Since IPM is a case-by-case, operation-by-operation decision, growers can assess how much damage is eliminated after adding mating disruption, then – after a few seasons of successful use – can consider the possibility of reducing the number of pesticide sprays.
Currently, mating disruption falls in line after thorough orchard sanitation and, at minimum, a pesticide spray at hull split, making mating disruption more effective at further reducing populations. A common mistake among growers, Rijal said, is depending on pesticides to do all the work, thus being lax about — or skipping – sanitation altogether, thinking that the sprays have protected the mummies as well. For a pest as determined as navel orangeworm, even a small unprotected window in the season is enough to cause damage, and leaving mummy nuts to remain on the tree is among the worst scenarios for mating disruption to be effective.
Becoming more proactive
Depending on the situation, there have been reports of growers being able to skip pesticide sprays because of lower levels of pest pressure. As regulations and consumer and market demands change, there could be more of a move away from pesticides and a move up for mating disruption, bringing it in as the second IPM step after sanitation, and changing current cultural practices.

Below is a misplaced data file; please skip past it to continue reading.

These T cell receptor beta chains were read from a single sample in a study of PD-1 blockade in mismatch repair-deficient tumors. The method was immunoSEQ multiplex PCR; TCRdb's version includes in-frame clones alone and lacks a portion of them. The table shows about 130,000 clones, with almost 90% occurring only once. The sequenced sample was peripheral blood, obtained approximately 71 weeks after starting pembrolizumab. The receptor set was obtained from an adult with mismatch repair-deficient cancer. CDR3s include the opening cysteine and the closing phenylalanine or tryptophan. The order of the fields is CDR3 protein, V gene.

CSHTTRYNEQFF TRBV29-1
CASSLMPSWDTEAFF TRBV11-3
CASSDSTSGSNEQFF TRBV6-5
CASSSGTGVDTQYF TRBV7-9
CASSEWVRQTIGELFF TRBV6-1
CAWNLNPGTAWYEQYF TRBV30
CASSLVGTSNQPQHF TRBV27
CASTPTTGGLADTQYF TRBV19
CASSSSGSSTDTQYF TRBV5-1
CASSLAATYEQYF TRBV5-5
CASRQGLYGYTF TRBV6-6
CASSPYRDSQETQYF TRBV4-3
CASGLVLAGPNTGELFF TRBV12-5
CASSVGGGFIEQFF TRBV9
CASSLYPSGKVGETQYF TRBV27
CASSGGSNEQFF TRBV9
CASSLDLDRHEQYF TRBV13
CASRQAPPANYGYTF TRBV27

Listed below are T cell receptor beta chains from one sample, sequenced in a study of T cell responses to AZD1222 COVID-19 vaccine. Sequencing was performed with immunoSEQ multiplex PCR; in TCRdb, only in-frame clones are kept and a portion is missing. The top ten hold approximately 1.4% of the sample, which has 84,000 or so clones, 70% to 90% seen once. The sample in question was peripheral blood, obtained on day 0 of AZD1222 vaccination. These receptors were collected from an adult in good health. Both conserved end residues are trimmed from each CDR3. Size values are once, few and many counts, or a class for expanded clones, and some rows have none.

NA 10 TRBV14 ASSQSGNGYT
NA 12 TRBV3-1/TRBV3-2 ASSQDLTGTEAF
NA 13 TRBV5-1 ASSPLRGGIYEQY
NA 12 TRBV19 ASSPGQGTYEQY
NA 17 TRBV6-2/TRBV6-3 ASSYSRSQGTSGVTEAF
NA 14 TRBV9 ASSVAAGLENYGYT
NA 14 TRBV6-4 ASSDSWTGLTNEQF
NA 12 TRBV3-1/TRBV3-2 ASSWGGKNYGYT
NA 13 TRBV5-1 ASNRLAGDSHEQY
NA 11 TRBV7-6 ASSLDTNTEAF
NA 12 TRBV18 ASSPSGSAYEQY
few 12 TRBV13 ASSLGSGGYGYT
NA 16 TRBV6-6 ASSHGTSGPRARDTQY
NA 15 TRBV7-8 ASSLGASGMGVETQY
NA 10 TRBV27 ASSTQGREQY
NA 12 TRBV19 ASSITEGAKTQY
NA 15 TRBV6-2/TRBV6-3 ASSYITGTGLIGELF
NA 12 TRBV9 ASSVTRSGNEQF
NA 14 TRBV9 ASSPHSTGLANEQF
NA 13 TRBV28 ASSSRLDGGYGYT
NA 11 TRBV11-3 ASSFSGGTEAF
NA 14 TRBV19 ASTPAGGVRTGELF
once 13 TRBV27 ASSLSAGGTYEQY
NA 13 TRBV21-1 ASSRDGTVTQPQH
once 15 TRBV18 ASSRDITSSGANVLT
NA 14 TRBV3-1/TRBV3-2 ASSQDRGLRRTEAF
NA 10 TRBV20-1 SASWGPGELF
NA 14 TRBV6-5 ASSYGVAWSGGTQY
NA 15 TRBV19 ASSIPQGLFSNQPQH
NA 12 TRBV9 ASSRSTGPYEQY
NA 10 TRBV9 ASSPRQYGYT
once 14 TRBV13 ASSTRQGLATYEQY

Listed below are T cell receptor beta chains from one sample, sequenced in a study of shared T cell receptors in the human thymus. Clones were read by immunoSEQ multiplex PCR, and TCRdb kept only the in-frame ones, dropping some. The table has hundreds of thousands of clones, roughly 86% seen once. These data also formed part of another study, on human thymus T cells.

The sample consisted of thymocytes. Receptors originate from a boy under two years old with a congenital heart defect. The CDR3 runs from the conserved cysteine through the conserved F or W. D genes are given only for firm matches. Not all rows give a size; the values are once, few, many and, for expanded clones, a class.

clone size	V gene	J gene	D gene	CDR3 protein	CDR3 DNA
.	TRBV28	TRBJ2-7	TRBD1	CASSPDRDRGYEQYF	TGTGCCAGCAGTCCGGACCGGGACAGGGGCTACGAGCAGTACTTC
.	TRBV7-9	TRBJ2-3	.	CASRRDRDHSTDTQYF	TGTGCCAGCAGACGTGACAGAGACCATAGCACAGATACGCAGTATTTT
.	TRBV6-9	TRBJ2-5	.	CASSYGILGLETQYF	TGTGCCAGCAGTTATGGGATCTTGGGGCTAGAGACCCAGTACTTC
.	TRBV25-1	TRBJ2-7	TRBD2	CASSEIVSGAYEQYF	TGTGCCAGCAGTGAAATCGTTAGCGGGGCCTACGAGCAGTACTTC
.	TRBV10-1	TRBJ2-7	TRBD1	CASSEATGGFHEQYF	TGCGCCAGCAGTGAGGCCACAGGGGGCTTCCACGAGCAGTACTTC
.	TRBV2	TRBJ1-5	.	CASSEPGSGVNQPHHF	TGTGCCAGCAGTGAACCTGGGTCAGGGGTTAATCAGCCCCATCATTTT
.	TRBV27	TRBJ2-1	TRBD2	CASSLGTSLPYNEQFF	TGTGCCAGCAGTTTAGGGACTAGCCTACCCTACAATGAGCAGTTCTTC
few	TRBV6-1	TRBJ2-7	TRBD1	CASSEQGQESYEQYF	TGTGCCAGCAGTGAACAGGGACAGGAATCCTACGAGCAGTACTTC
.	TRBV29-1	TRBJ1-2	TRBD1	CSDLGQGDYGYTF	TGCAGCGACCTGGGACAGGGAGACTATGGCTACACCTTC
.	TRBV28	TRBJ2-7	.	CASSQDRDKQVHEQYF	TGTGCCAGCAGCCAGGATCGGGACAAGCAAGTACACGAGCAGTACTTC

The shift to more environmentally-friendly products is happening, and a layered and evolving IPM program means there’s a learning curve for how the materials are used and how they fit into a grower’s operation. Each orchard block is different, as is each pest management situation. It can be easy for growers to mistakenly change course once their populations are low, thinking there’s no longer a return on their investment in mating disruption.
“Mating disruption works differently in terms of timing. It’s not an insecticide control, and it doesn’t kill the insect. It is a long-term strategy to have a healthy and productive orchard by reducing the pest pressure in the long run,” Rijal said.
Additionally, current research shows there is no resistance to mating disruption, unlike with the use of pesticides.
Each tree nut has its targets for pest damage, with the almond industry looking at 1-2% and lower before grower premium schedules kick in, and even lower for pistachio at 0-1%. There are reports of some operations that have been running mating disruption for a few years now, and their blocks coming back clean and without any damage. And in these situations, they’re not letting up on their control.
Even if pest pressure is low, the key to maintaining successful levels is simply staying the course of an effective program. NOW can resurge quickly, and successfully achieving low populations is a testament to the importance of mating disruption’s continued use.